St. Joseph Catholic Church, Clayton MO

106 N. Meramec Avenue – Clayton MO 63105 – Parish Office (314) 726-1221

Notes from the Pastor’s Pen – September 4, 2022


Today’s readings continue the theme of humility explored last Sunday. All three readings today encourage us to admit that we have limits, and God has none. The poignant poetry of Wisdom resonates with all of us who have ever struggled for peace in situations we cannot control: “For the corruptible body burdens the soul and the earthen shelter weighs down the mind that has many concerns.” Saint Paul recognizes his own limitations, both physically (he is in prison) and spiritually: he cannot compel his friend to obey his wishes; he can only propose his request and respect Philemon’s free will. In the Gospel, Jesus reminds us that God alone can complete the good we wish to do in the world. While we thank God for the gifts we receive—and the families we love—we acknowledge that they are temporary, and humbly cling to God.

© J. S. Paluch Co.

Notes from the Pastor’s Pen – August 28, 2022


Today’s readings praise the virtue of humility and offer concrete ways for us to become more humble. The Book of Sirach suggests a practical reason for acting with humility: humble people are more likeable than the arrogant. Even God “finds favor” with those who humble themselves. In Luke’s Gospel, Jesus provides real-world suggestions for growing in humility and teaches us never to assume we are better than others. His words change our outward behavior and expand our hearts and minds to care about people we might have dismissed before. This practical, almost “folksy” wisdom about humility helps us behave better in daily life and makes our lofty goal of eternal life more accessible. Our reading from Hebrews affirms that heaven is indeed approachable. The personal love and sacrifice of Jesus have opened “the city of the living God” to us. Humility prepares us for paradise.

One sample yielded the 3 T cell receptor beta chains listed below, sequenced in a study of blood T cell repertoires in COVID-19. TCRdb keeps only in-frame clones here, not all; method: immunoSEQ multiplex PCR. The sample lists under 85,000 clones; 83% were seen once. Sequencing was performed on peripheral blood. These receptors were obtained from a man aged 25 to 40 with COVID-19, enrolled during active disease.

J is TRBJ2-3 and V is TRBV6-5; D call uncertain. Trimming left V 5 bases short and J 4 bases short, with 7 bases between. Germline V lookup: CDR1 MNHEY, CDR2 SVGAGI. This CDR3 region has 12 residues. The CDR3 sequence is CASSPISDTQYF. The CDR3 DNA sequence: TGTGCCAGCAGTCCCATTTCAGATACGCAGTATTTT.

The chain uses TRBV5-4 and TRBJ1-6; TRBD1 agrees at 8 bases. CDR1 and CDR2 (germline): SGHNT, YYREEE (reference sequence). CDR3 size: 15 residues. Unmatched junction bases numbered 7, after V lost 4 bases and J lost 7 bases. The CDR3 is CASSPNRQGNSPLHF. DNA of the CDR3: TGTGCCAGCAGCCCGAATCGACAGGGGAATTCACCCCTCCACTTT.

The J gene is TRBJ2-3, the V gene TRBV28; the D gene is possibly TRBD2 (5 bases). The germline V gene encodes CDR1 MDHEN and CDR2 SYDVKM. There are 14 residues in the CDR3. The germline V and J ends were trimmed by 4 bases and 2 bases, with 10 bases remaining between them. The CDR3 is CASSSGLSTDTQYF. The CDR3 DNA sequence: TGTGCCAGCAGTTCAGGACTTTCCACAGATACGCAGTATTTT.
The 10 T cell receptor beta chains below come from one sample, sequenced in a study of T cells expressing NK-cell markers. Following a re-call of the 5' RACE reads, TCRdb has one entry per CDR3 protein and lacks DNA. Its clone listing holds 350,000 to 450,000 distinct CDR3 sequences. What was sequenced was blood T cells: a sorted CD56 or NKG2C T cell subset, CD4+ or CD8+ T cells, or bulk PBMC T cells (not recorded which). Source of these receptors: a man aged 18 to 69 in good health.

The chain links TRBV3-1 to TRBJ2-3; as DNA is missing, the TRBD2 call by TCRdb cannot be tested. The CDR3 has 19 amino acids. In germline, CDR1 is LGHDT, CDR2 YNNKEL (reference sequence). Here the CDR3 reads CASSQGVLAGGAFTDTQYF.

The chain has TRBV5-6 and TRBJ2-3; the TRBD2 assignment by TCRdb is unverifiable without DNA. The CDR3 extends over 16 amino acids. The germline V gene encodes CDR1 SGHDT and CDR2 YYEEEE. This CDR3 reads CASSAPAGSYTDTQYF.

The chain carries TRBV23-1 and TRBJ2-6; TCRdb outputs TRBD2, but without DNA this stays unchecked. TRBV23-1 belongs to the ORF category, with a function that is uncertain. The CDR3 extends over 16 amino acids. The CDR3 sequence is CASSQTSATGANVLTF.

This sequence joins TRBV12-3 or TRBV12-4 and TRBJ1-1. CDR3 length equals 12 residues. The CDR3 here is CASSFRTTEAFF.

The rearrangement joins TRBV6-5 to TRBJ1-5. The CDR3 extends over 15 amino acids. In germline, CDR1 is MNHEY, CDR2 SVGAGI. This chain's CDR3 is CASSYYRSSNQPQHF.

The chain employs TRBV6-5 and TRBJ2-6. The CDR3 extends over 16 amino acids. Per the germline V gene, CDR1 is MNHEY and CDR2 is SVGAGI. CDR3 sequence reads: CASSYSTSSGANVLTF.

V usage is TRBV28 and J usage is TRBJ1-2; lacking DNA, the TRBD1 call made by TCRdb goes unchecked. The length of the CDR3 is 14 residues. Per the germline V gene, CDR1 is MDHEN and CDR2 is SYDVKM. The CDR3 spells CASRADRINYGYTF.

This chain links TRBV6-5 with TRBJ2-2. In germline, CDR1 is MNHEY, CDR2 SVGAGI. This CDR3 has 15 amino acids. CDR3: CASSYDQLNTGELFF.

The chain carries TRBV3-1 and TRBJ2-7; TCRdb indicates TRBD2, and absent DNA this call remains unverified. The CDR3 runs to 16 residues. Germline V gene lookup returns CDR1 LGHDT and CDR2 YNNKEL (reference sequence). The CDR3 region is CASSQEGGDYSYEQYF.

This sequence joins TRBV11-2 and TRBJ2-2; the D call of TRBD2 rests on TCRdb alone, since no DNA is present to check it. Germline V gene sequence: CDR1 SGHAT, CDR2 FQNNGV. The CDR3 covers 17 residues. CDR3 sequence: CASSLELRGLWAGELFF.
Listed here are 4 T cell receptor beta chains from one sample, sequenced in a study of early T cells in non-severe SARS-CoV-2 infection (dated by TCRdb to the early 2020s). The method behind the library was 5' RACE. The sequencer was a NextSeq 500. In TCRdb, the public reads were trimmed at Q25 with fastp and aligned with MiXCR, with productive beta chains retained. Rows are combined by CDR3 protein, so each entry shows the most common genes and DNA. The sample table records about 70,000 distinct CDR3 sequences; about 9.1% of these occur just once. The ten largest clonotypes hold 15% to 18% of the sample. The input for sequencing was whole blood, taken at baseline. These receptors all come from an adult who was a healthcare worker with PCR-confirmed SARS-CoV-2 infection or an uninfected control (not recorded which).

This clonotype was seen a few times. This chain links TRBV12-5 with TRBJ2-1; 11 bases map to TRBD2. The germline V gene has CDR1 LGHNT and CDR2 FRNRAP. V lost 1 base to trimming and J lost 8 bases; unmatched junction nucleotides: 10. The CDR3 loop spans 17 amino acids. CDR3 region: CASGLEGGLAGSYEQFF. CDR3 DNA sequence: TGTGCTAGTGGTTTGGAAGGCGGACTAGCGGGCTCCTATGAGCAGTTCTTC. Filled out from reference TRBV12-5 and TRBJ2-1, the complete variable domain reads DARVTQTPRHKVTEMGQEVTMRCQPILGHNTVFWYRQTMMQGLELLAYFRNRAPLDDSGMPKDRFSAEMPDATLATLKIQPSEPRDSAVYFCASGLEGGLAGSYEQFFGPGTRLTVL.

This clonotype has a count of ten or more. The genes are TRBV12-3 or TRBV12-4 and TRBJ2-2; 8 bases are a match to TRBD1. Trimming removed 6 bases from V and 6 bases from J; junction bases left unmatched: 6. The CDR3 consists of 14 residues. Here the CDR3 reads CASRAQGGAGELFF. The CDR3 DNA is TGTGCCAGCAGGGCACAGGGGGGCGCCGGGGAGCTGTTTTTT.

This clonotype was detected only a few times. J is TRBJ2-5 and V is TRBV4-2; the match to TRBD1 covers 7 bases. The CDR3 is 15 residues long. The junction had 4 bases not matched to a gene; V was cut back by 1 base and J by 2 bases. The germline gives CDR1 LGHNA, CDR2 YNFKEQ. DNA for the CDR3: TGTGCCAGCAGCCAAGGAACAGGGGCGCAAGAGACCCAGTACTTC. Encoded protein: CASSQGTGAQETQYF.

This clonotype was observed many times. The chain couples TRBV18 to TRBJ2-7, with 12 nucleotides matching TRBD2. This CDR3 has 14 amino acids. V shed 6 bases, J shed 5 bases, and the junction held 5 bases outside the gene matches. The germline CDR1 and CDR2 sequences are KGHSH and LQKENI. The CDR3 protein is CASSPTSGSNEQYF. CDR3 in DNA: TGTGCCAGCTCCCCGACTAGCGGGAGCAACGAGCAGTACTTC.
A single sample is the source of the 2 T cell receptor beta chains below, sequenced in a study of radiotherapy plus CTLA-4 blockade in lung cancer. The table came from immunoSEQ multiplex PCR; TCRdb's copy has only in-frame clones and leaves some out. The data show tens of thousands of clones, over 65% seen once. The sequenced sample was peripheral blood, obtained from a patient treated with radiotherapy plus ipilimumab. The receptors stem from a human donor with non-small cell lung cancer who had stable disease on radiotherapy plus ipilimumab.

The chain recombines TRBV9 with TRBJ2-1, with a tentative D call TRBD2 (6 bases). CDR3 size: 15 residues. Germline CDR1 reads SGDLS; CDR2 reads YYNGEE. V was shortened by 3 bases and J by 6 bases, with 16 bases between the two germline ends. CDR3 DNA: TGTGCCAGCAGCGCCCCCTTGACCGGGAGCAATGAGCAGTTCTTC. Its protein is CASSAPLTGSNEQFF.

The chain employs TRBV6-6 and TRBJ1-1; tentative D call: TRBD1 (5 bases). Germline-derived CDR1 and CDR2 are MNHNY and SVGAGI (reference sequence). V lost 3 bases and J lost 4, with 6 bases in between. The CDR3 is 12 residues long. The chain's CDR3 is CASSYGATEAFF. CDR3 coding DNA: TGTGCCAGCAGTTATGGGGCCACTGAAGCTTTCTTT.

© J. S. Paluch Co.

Notes from the Pastor’s Pen – August 21, 2022

God’s People Gather

Our readings today remind us of the larger story of the Bible, of God’s purposes and promises for the world. Because of humanity’s rejection of God, as told in Genesis, human communities were first dispersed. Isaiah proclaims that one day God will gather these communities to be healed and reconciled with God. In Luke’s Gospel, Jesus echoes Isaiah and teaches that all peoples in God’s promised future “will recline at table in the kingdom of God.” Notice that in Isaiah, the nations coming to God do not lose their ethnicity or unique identity. They bring their own distinct cultural gifts to God’s table. Each people has its unique history with God, has received distinct blessings from God, and each is accountable to God. Today, we live in a global and multi-cultural Church. When God’s diverse peoples gather in worship today, may we honor and celebrate each other’s gifts and blessings.

© J. S. Paluch Co.